“We are human beings, not human doings.” This phrase really resonates with me, especially around the holidays. A colleague introduced me to this concept a few months ago, and it popped up again in a book I was reading recently. I think I am being reminded of something. We human beings have many opportunities to choose how to spend our time every day. We can choose to use our time for people, technology, trips, exercise, sleep, TV, chores, work, errands, etc. As we all know very well, the list can go on and on. Thinking about this phrase reminds me that this is the point. The list does go on and on. There will always be another activity, chore, phone call to make, thing to buy, or meeting to attend. Our loved ones and friends, however, may not always be there waiting for us while we check things off of our to-do list. Knowing this is a gentle nudge to use our time wisely and make room for mindfully being with people in our community.
When I say community, I don’t just mean our neighborhood. I mean who is present in our personal community in our lives. This may include (not limited to) parents, children, siblings, grandparents, a spiritual being (e.g., God), friends, co-workers and neighbors.
As a psychologist working with children (and adults), I see families feeling so busy, stressed, and running from one activity to the next. Kids will tell me how they have such a busy week that they think about everything they need to do while they are in school- Soccer, gymnastics, Boy Scouts, Girl Scouts, church, dance, HW, football, drama club, birthday parties, and, of course, their appointment with me. Parents will say they run from one appointment and activity to the next for themselves and for each of their kids.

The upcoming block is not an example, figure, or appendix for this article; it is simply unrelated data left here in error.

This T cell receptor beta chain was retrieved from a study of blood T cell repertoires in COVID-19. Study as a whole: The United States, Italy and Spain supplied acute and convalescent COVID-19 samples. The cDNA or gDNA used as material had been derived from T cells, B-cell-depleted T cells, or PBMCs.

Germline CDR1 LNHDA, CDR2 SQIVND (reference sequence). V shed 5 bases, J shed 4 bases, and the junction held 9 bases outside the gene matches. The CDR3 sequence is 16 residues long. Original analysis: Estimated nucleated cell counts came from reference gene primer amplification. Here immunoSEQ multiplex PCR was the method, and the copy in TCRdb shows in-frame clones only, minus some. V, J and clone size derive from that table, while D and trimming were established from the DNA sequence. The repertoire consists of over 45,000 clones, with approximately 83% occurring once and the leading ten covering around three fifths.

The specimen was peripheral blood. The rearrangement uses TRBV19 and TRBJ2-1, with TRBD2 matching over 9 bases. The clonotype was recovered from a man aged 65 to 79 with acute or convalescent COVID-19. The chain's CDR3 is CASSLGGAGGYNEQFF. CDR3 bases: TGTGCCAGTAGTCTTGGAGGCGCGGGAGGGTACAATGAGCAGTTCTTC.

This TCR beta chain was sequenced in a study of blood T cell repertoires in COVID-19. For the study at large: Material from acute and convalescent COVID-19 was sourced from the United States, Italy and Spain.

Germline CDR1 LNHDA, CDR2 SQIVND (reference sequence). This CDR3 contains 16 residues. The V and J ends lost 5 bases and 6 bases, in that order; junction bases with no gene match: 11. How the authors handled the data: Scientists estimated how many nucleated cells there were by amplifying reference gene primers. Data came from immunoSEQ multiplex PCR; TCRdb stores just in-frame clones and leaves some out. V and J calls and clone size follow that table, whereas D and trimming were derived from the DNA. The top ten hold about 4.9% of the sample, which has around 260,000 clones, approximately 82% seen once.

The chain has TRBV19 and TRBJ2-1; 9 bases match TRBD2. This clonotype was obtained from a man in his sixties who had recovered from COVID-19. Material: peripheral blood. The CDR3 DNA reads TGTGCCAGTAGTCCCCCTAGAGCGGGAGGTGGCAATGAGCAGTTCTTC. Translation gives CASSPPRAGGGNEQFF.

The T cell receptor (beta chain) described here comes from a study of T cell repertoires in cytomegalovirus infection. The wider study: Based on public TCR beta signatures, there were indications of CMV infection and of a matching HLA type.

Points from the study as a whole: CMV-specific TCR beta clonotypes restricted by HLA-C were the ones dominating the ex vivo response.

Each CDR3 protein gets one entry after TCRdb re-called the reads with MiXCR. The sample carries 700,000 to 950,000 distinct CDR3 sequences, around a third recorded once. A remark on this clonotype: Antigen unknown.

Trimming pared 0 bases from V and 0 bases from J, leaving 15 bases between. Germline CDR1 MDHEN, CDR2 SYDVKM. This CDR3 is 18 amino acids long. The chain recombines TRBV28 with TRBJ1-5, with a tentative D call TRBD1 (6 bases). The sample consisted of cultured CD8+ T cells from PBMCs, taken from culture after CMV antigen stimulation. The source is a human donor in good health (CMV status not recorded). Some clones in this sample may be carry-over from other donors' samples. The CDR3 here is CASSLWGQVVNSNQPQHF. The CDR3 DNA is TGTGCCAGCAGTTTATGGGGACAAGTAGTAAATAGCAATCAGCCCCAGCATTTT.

For parents, it is so important to remember that you are a human being and not a human doing. Your children are yearning for your time. Some kids feels that their parents don’t spend enough time with them, and their parents don’t understand this because they are bringing them to all of these activities and are maybe coaching their team or leading their club. These are truly wonderful ways to spend time with your kids. But kids want more. They want special mommy or daddy time. They want special family time. This means choosing to spend time playing, reading, laughing, tickling, chasing, talking, listening, and relaxing rather than running, rushing, accomplishing, and achieving. This is the difference between being and doing.
I have seen many kids in my practice who are engaging in problem behaviors at home. These may include yelling, hitting, not following directions, and arguing. Mom and dad feel forced to attend to their kids when they are acting this way. But, it is important to remember that all behavior is communication. Some of these behaviors may be communicating that they want to spend more time with you and they don’t know how else to show it. When you attend to problem behaviors, you attend to the child as well.
I find it helpful to plan ahead and make a schedule for work and for family time. I also find that flexibility in your plan is just as important as having one. Part of cultivating community is being flexible, going with the flow, and accepting what comes up in your day. Sometimes you feel you have to be in three places at once, and sometimes you need to be with your kids if they are sick, sad, or need to talk. As this holiday season approaches, let us remember to take time to choose being and not doing all the time. If we are being, we may be able to actually accomplish more than if we are focused on doing. We will likely have more fun through the season as well.
How will you be a human being and not a human doing this holiday season?